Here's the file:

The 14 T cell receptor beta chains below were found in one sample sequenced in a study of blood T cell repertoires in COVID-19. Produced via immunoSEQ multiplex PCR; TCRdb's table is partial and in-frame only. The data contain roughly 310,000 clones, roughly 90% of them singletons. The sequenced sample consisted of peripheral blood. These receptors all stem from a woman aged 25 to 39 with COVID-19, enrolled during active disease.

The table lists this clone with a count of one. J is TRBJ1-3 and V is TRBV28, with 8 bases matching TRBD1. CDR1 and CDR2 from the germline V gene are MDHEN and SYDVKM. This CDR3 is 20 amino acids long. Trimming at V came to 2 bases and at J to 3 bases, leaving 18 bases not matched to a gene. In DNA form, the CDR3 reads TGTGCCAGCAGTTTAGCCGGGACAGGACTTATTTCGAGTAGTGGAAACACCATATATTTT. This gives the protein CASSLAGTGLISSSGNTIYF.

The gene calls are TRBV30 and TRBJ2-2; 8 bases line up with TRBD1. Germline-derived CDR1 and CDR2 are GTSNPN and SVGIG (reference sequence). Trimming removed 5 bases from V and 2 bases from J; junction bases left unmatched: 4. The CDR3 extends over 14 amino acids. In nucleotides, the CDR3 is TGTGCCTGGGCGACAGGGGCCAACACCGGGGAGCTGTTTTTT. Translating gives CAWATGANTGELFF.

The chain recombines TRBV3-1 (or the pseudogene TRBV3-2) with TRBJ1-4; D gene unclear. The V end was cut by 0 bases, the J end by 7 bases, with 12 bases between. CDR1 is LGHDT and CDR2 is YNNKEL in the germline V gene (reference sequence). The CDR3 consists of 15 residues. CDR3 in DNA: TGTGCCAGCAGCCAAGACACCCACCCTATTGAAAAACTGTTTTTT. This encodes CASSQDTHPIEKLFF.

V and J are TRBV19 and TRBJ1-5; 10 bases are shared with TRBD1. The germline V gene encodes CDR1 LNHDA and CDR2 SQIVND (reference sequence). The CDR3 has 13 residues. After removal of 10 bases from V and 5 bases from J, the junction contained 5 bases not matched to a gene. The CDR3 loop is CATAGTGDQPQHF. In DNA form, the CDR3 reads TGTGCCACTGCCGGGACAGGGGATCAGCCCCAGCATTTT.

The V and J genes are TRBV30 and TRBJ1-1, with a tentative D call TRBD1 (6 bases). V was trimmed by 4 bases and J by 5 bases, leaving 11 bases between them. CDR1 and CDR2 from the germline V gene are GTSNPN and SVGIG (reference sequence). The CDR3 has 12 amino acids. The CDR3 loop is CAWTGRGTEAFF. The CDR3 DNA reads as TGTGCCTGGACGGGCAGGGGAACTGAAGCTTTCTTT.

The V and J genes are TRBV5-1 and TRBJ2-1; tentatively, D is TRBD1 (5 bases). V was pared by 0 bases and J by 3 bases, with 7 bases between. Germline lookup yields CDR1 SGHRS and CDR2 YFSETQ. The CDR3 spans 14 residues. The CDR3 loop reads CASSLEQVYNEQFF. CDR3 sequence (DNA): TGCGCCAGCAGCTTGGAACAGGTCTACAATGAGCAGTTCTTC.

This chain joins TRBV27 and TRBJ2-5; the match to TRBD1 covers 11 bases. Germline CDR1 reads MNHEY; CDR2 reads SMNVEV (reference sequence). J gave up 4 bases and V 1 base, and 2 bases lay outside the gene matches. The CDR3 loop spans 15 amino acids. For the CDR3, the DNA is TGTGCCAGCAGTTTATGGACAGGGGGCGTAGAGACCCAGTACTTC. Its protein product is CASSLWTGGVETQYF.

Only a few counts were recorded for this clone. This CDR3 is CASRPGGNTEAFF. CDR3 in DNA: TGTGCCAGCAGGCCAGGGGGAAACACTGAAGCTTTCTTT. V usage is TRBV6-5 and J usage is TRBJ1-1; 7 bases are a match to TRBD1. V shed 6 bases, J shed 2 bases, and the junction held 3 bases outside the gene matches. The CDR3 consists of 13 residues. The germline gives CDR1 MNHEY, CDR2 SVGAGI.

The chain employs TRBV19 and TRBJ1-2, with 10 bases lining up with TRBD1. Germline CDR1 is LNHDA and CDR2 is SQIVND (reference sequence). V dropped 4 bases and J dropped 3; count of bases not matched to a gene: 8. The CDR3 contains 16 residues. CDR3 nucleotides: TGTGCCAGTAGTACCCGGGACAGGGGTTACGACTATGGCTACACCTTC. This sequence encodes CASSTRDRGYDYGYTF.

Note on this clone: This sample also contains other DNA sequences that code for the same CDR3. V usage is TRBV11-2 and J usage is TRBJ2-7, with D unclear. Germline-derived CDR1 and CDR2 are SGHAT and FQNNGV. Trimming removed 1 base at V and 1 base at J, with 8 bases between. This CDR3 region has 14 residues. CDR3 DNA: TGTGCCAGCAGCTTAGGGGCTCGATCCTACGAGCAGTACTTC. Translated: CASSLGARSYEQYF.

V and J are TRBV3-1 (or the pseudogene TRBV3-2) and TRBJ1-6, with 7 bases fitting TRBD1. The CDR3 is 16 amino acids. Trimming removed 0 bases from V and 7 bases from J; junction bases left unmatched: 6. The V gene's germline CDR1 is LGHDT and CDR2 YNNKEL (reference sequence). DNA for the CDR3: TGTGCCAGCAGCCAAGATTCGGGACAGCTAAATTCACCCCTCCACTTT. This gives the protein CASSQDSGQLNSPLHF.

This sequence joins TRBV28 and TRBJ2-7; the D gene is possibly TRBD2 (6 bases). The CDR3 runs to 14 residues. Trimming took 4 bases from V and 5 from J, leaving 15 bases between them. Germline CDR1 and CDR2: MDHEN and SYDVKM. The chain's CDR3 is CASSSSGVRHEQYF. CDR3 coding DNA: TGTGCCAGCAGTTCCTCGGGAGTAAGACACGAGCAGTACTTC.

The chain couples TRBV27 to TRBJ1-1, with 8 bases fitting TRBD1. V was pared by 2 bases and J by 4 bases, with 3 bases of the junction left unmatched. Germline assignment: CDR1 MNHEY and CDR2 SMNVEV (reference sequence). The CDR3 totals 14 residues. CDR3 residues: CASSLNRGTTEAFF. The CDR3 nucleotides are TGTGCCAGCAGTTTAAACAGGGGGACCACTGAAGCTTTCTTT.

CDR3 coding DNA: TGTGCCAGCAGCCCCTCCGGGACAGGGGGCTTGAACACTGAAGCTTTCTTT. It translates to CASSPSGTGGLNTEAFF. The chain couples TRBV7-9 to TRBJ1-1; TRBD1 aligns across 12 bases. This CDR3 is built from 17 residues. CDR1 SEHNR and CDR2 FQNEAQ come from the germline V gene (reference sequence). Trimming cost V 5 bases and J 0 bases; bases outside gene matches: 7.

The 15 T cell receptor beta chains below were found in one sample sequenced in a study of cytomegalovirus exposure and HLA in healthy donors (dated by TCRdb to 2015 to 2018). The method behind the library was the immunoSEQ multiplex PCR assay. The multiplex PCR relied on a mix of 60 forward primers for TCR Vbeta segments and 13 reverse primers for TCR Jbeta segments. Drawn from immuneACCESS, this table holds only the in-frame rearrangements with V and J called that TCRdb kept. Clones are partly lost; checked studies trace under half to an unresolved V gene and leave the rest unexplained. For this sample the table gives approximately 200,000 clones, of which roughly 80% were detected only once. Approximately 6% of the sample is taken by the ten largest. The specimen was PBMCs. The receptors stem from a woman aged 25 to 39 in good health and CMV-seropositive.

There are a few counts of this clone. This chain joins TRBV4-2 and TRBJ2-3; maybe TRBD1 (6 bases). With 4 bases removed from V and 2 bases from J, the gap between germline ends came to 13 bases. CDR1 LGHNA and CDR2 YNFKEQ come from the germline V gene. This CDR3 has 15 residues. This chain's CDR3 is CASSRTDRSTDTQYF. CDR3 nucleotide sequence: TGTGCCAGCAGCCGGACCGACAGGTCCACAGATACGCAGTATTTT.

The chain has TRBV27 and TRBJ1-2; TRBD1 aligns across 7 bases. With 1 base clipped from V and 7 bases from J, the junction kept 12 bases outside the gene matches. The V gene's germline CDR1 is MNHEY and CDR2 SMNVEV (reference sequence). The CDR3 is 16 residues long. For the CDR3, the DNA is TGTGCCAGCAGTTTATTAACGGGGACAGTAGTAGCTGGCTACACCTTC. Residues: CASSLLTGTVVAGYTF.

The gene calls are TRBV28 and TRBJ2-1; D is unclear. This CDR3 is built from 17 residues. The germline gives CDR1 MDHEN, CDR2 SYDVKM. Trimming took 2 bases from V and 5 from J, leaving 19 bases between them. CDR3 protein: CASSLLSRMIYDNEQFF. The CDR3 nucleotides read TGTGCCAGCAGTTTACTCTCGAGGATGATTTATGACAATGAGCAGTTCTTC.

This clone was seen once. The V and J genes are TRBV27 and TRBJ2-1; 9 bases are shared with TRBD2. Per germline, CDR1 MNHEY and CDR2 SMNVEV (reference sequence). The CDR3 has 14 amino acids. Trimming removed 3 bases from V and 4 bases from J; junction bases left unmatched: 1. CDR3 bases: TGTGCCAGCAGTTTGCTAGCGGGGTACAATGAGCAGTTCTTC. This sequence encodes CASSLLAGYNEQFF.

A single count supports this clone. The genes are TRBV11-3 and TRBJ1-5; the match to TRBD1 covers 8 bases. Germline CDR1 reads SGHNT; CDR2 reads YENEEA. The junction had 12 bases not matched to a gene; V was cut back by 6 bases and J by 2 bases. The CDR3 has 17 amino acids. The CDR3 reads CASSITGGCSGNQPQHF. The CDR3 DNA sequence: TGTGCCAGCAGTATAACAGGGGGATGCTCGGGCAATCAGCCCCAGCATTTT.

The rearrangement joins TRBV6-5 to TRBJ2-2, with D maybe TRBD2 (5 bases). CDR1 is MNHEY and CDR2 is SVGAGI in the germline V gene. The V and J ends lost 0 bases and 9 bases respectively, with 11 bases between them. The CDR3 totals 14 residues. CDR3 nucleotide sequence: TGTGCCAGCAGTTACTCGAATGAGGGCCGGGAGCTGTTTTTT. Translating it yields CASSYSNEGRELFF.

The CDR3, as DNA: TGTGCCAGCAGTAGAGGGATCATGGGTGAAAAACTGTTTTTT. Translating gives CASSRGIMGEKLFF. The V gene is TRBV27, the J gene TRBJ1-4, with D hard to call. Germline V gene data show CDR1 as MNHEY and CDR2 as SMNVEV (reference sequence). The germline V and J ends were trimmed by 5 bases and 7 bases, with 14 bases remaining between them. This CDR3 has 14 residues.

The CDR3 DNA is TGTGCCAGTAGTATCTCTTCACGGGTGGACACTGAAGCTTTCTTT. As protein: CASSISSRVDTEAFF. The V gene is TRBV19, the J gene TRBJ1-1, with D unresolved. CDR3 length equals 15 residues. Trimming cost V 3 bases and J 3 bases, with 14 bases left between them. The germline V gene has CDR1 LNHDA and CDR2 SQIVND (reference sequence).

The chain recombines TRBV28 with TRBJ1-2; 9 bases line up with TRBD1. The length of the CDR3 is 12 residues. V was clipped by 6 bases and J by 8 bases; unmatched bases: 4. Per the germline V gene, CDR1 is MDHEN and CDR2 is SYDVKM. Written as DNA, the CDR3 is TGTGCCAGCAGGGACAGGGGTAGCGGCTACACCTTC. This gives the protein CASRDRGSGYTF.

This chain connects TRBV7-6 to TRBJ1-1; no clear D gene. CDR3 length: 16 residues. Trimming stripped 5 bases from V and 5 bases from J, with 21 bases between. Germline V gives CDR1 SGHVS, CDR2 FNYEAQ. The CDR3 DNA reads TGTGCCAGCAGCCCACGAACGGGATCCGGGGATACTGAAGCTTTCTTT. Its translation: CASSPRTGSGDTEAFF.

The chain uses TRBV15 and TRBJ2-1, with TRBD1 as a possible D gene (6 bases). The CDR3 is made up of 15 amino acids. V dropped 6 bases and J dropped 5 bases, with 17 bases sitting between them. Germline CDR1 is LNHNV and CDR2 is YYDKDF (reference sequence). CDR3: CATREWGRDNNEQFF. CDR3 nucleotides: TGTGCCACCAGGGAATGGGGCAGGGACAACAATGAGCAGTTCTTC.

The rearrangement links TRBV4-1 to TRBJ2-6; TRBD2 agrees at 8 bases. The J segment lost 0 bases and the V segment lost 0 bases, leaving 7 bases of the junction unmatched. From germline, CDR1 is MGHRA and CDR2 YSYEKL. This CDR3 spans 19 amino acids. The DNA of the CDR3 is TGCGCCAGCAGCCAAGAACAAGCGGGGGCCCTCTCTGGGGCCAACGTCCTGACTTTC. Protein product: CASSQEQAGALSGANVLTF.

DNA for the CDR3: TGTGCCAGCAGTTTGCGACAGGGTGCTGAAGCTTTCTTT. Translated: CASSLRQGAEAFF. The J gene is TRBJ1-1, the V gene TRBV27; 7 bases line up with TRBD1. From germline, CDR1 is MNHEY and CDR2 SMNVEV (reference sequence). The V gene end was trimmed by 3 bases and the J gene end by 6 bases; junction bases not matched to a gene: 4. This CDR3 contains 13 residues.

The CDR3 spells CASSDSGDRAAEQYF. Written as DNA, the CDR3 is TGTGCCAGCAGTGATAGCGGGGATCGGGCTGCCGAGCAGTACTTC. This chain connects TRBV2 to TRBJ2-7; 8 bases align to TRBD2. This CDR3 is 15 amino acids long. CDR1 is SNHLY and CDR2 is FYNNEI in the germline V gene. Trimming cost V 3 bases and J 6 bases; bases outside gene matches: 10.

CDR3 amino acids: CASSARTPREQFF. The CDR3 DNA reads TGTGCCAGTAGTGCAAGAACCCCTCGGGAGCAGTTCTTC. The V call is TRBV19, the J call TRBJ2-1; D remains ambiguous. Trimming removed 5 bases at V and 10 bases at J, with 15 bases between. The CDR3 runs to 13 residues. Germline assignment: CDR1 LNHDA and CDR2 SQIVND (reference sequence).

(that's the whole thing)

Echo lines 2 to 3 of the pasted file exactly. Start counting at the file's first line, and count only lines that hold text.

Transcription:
The table lists this clone with a count of one. J is TRBJ1-3 and V is TRBV28, with 8 bases matching TRBD1. CDR1 and CDR2 from the germline V gene are MDHEN and SYDVKM. This CDR3 is 20 amino acids long. Trimming at V came to 2 bases and at J to 3 bases, leaving 18 bases not matched to a gene. In DNA form, the CDR3 reads TGTGCCAGCAGTTTAGCCGGGACAGGACTTATTTCGAGTAGTGGAAACACCATATATTTT. This gives the protein CASSLAGTGLISSSGNTIYF.

The gene calls are TRBV30 and TRBJ2-2; 8 bases line up with TRBD1. Germline-derived CDR1 and CDR2 are GTSNPN and SVGIG (reference sequence). Trimming removed 5 bases from V and 2 bases from J; junction bases left unmatched: 4. The CDR3 extends over 14 amino acids. In nucleotides, the CDR3 is TGTGCCTGGGCGACAGGGGCCAACACCGGGGAGCTGTTTTTT. Translating gives CAWATGANTGELFF.